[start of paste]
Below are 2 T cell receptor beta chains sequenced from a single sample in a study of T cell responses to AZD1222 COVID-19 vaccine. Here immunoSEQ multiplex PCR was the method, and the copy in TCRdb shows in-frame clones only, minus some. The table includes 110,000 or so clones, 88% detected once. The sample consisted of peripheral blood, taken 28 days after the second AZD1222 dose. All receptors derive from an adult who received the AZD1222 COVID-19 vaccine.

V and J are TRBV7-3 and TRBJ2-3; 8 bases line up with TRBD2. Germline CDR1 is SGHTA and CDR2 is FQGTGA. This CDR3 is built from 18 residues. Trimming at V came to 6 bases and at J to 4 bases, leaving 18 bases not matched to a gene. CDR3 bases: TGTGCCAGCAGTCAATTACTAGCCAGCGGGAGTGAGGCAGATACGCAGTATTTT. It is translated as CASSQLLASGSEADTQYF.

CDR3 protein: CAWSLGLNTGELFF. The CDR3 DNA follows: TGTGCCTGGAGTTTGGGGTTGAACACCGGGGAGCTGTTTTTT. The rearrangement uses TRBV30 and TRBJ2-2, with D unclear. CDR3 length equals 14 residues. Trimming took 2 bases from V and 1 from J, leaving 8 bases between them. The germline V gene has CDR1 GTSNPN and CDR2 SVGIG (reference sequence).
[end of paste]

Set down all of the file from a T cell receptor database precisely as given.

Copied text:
Below are 2 T cell receptor beta chains sequenced from a single sample in a study of T cell responses to AZD1222 COVID-19 vaccine. Here immunoSEQ multiplex PCR was the method, and the copy in TCRdb shows in-frame clones only, minus some. The table includes 110,000 or so clones, 88% detected once. The sample consisted of peripheral blood, taken 28 days after the second AZD1222 dose. All receptors derive from an adult who received the AZD1222 COVID-19 vaccine.

V and J are TRBV7-3 and TRBJ2-3; 8 bases line up with TRBD2. Germline CDR1 is SGHTA and CDR2 is FQGTGA. This CDR3 is built from 18 residues. Trimming at V came to 6 bases and at J to 4 bases, leaving 18 bases not matched to a gene. CDR3 bases: TGTGCCAGCAGTCAATTACTAGCCAGCGGGAGTGAGGCAGATACGCAGTATTTT. It is translated as CASSQLLASGSEADTQYF.

CDR3 protein: CAWSLGLNTGELFF. The CDR3 DNA follows: TGTGCCTGGAGTTTGGGGTTGAACACCGGGGAGCTGTTTTTT. The rearrangement uses TRBV30 and TRBJ2-2, with D unclear. CDR3 length equals 14 residues. Trimming took 2 bases from V and 1 from J, leaving 8 bases between them. The germline V gene has CDR1 GTSNPN and CDR2 SVGIG (reference sequence).